A “hybrid” career in asset management
Both a widely respected scholar of asset management and a practitioner with years of experience as a managing director on Wall Street, Joseph Cherian refers to his path as a “hybrid” career. Now a professor of finance and director of the Center for Asset Management Research & Investments at the National University of Singapore, Cherian began his career as a professor of finance at Boston University after earning both his MS and PhD in finance at Johnson. While there, he also taught finance at the University of Amsterdam over several summers, then segued to become managing director and senior portfolio manager at the Banc of America (2000-04), and after that, managing director, global head, and CIO of the Quantitative Strategies Group within Credit Suisse Alternative Investments in New York (2004-08).
“While my career has taken a few professional twists and turns — first as an engineer upon graduating from MIT, then as an academic, followed by a stint on Wall Street, and finally now back as a clinical academic — there is a common thread to it all,” says Cherian. “I went to Johnson after my stint in engineering so as to study under the renowned option pricing theorist Professor Robert Jarrow, where my engineering mathematics background was helpful in writing my doctoral dissertation. When I was a young professor in Boston in the early ’90s, the proximity of Boston’s outsized asset management industry rubbed off on the type of applied research questions I asked. Then having interacted with, and served on, the boards of some financial institutions in Boston, I decided a detour to Wall Street during my sabbatical year in 2000 would be a natural progression to my research and learning journey.” However, Cherian remained on Wall Street for more than eight good years, and he keeps his hand in by serving on various boards and consulting.
His “hybrid” career experience has provided Cherian with the ideal background for directing the National University of Singapore’s (NUS) Center for Asset Management Research & Investments (CAMRI), where “the mission is to provide a business-relevant education, to conduct applied research that is impactful to practice, and to perform outreach so as to improve the lines of communication between the industry and academy.”
Since its inception in 2010, CAMRI has launched a student-managed fund course track and the associated student-managed fund, as well as a retirement finance research project. The latter culminated in MBA and undergraduate students developing a Web-based, real retirement lifetime income calculator that is “free of wishful thinking on (uncertain) rates of investment return, and a ‘hope for the best’ type retirement savings plan,” says Cherian.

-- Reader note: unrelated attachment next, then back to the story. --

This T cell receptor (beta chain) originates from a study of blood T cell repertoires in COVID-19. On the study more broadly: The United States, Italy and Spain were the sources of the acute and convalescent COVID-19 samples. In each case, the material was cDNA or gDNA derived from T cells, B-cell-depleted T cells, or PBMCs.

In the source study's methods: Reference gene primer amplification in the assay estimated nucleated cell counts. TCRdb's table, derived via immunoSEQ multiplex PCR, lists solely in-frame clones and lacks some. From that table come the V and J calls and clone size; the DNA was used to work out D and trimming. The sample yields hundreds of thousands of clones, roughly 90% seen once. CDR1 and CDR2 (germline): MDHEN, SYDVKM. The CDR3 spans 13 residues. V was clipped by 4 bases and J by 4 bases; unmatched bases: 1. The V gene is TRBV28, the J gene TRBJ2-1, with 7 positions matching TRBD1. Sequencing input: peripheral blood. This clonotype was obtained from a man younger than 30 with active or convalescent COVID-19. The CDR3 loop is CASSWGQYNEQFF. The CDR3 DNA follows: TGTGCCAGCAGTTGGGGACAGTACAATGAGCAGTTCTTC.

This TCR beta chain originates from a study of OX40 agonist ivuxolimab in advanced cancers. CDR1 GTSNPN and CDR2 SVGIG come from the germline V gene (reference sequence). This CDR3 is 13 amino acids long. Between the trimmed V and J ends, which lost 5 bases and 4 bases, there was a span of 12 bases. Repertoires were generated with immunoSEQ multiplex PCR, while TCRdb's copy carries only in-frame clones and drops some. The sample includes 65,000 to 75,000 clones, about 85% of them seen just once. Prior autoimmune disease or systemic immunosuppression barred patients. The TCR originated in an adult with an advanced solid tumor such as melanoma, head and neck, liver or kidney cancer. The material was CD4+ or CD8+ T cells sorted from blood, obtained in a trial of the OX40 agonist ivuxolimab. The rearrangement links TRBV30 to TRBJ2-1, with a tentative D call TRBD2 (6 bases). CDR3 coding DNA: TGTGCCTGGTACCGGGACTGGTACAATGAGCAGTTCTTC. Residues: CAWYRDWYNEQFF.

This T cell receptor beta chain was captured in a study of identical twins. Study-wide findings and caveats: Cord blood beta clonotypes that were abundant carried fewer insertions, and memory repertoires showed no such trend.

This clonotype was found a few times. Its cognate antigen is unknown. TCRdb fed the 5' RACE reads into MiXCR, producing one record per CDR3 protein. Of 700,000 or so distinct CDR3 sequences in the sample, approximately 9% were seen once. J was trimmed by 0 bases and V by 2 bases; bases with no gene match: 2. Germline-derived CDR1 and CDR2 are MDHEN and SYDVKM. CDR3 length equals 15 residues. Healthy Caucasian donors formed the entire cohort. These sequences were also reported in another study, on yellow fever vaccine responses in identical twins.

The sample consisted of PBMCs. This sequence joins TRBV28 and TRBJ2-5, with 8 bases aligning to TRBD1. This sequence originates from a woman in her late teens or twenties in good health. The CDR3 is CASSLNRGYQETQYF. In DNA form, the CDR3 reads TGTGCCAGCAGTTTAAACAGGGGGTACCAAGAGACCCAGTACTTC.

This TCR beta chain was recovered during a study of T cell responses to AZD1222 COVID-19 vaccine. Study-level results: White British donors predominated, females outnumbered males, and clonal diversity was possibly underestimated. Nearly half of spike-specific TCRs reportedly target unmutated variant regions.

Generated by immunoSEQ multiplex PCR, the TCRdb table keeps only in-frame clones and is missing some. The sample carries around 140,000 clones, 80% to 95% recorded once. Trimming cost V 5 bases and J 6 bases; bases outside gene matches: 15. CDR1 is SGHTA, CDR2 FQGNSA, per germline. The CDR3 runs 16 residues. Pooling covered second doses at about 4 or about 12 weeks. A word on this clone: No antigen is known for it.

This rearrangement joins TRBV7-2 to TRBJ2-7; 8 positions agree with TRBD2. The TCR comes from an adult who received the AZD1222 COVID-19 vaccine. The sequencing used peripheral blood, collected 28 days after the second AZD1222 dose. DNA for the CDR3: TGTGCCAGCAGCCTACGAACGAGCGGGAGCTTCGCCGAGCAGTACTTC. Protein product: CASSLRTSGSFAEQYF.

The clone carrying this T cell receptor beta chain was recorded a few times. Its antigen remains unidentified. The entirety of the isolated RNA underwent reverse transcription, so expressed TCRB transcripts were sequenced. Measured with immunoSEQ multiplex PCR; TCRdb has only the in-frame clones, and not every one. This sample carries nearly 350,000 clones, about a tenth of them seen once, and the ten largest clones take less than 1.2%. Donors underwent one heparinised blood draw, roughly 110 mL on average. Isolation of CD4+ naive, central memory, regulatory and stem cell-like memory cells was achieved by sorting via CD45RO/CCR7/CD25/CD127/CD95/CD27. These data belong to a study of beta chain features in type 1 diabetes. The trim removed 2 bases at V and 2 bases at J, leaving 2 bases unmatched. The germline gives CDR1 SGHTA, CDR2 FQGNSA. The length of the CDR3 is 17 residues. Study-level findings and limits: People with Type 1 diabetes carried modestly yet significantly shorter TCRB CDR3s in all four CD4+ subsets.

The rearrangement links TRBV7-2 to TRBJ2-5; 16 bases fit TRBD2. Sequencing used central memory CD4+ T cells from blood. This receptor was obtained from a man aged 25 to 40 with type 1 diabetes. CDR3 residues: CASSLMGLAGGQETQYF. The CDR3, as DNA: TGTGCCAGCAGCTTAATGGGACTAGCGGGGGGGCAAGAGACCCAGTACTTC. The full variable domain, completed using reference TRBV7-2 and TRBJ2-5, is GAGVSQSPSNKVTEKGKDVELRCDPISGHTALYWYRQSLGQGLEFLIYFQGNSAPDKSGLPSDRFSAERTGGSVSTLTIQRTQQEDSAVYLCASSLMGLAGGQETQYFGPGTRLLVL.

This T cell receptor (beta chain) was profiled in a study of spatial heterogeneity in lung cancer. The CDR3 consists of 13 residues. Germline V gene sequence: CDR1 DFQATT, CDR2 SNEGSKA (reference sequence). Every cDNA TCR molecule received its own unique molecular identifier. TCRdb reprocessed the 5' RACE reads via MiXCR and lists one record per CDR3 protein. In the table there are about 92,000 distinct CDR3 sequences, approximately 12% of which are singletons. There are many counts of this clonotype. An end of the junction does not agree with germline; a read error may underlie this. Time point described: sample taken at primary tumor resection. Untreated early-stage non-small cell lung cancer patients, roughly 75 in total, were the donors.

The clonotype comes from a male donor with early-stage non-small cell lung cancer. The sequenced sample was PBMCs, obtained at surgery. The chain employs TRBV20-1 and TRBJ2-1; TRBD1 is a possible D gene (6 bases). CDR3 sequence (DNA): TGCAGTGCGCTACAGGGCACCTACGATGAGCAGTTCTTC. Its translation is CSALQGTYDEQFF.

Fully aware of the natural linkage, Cherian has actively built a close relationship between CAMRI and Johnson’s Parker Center for Investment Research. In 2012, CAMRI hosted a NUS-Cornell Applied Research Forum in Asian Asset Management in partnership with the Parker Center, and they jointly organize an Asian version of the MBA stock pitch competition; in fact, Professor Sanjeev Bhojraj, faculty director of the Parker Center, has participated in CAMRI’s NUS Asian MBA Stock Pitch Competition held in Singapore. “Sanjeev and I also work on joint research projects in asset management together, one of which was presented at CAMRI’s asset owners’ dialogue in Beijing recently,” says Cherian. Many other Johnson faculty members have participated in CAMRI forums held in Singapore and the region, including Ming Huang, Andrew Karolyi, Roni Michaely and Robert Andolina.
Most recently, Eswar Prasad, Tolani Senior Professor of Trade Policy at Cornell University, delivered CAMRI’s Tolani lecture as he has done in the past, this time focusing on the topic of his new book, The Dollar Trap: How the U.S. Dollar Tightened Its Grip on Global Finance. Following Prasad’s April 3 presentation, Dean Soumitra Dutta joined several eminent NUS financial economists in a panel discussion, during which Dutta discussed “competitiveness and innovations as necessary conditions for a nation’s economic strength, resilience and growth, and how that may help smooth out the ‘volatility’ in economic growth in this region,” says Cherian.
Cherian, who served as Johnson’s Executive-in-Residence in 2008-09, has been a member of Johnson’s Advisory Council since that time. Why? “It’s a matter of giving back, while having a voice in helping shape Johnson’s future,” he says. “As a Johnson alum, I just find it a deep privilege to serve alongside so many luminaries from various industries as we serve our common mission to promote the objectives and implement the strategic goals of the school.”
In his roles at NUS and CAMRI, Cherian says he enjoys the ability to make a difference in students’ lives, to affect policy making for the betterment of society, and to contribute positively to asset management at both the national and regional levels. “Asia is a fast growing region, but not necessarily getting everything right, especially in the areas of governance, retirement finance, charitable giving,” he says.
Cherian’s move to Singapore in 2009 to join the faculty at NUS represents one of several full circles for him: “I was born and brought up in Malaysia, which is right next door to Singapore and culturally very similar,” he says. “Although I left Malaysia in 1982 to pursue my undergraduate studies in Boston, there was always a strong fondness for the region. Additionally, one’s aged parents certainly make the decision to move ‘home’ a lot easier. I feel very much at home here, as I do in the Northeast of the U.S., which my wife (whom I met in 1989 while at Johnson!) and I consider our second home.”